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Chinese Ethnicities and Minorities: The Han

A lesser-known aspect of China is that it is one of the world’s most ethnically diverse countries. In addition to the Han, China officially recognizes 55 ethnic minority groups. A small number of Chinese nationals consider themselves members of non-officially recognized groups, for example, the Jews, Japanese, Oirat, Tuvan, etc. Throughout much of recorded Chinese history, the concepts of nationality, culture, and ethnicity were not exceptionally distinct. For the most part, there were two groups: those outside imperial control and those within imperial control; Sinicization had as much to do with the imperial rule as it did with migration. However, it’s still more complicated than that, as China also had many non-Han emperors, notably the Mongol-founded Yuan dynasty and the Manchu-founded Qing dynasty.

So, what is “Han”? Han Chinese is what people commonly think of when they refer to “the Chinese” as a group. According to a 2005 sample, Han constitutes about 91.9% of the total population. The Han are historically native to the Yellow River Basin region with common ancestry traced back to the Huaxia – a collective Neolithic confederation of agricultural tribes Hua and Xia – who experienced a continuous expansion in South China over the past two millennia, absorbing many non-Chinese ethnic groups in the process. Huaren, today, refers to those of ethnic Chinese descent, whether Han or not.

The name Han derived from the name of the eponymous dynasty (in turn inspired by the Han River running through the region), considered the first golden age of China’s Imperial era due to the power and influence it projected over much of East Asia -comparable to the contemporary Roman Empire in population size, geographical and cultural reach. As a result, the Huaxia people began identifying themselves as the “people of Han” (Han Chinese), a name that has been carried down to this day. Similarly, the Chinese language script is referred to as “Han characters.” However, among some southern Han Chinese subgroups such as Cantonese, Hakka, and Minnan, a different term exists: “the people of Tang” (Tang Chinese), derived from the later Tang dynasty, regarded as another zenith of Chinese civilization. In fact, the Chinese phrase for modern-day Chinatowns, literally translated as the “Street of the Tang people.” Among the southern Han Chinese, non-Mandarin languages are also spoken with more frequency than the northern Han Chinese.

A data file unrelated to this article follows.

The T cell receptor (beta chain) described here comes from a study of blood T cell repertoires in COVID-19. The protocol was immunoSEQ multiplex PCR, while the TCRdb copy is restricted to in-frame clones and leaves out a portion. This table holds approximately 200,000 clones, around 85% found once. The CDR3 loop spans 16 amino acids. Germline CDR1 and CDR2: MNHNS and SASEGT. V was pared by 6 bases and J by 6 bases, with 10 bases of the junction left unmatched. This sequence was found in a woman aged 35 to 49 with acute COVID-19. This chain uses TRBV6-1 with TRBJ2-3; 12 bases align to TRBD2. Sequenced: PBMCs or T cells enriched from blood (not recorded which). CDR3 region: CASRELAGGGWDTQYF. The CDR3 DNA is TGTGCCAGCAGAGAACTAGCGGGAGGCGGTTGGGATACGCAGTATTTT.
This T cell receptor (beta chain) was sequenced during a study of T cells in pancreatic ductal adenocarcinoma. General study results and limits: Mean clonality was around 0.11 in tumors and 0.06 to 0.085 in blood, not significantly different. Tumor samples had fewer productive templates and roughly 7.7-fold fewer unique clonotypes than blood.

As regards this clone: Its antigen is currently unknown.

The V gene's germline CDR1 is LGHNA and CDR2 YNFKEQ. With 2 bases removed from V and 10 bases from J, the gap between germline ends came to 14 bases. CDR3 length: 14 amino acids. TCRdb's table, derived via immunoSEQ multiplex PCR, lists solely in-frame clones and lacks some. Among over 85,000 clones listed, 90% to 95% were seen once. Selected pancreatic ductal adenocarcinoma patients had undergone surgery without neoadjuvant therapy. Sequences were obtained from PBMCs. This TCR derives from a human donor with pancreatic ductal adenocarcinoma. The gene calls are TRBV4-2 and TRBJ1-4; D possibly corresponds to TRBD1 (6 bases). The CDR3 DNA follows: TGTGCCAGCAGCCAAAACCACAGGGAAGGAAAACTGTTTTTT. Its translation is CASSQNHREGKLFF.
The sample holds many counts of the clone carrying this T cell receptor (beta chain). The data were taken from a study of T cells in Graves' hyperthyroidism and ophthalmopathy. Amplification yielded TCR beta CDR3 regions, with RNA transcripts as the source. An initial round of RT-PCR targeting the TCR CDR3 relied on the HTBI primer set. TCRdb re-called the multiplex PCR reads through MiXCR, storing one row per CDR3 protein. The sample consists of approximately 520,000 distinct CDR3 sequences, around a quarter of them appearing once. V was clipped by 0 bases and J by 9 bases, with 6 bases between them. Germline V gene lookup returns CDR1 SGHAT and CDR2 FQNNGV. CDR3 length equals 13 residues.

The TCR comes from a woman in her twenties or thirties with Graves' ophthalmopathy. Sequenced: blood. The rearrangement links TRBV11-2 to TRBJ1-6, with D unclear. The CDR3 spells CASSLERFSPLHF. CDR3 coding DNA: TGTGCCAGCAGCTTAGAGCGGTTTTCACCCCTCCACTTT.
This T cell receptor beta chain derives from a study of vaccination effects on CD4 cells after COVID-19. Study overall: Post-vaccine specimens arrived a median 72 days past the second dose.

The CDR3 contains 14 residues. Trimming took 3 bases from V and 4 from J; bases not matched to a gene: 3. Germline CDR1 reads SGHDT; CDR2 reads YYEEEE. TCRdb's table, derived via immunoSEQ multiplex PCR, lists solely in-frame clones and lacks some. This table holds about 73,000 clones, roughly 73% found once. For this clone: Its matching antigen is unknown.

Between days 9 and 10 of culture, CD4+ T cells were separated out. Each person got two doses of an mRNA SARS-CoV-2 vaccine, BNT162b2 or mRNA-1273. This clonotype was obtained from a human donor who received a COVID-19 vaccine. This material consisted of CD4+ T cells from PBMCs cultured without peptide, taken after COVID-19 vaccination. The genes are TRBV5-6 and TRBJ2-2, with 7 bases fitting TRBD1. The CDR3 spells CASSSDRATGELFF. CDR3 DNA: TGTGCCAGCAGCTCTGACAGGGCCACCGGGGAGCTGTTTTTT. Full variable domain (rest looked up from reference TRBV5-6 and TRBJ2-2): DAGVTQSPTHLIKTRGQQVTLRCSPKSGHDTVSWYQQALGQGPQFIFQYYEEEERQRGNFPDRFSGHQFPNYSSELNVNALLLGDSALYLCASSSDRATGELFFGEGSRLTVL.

Thus, up until the Communists took over in 1949, few systematic attempts to label ethnic groups existed. All those under Chinese rule were simply Chinese; this idea was further reinforced by western colonial-era stereotypes. However, with inspiration from Soviet thinking, a new understanding of ethnicities came to light. In modern China, the nation and the ethnicity could be separate; this is the source of modern-day autonomous regions in China (ex. Tibet, Xinjiang, Guangxi, Inner Mongolia, Ningxia) – minority governed regions with theoretical autonomy from the central government.

In addition, the PRC’s Constitution and laws guarantee equal rights to all ethnic groups in China and help promote ethnic minority groups’ economic and cultural development. One notable preferential treatment ethnic minorities enjoy was their exemption from the One-Child Policy’s population growth control. From a legal standpoint, ethnic minorities enjoy other special exemptions that vary by province; these include lower tax thresholds and lower required scores for entry into university. Ethnic minorities are represented in the National People’s Congress as well as governments at the provincial and prefectural levels. Regional autonomous areas guarantee ethnic minorities the freedom to use and develop their ethnic languages and maintain their own cultural and social customs.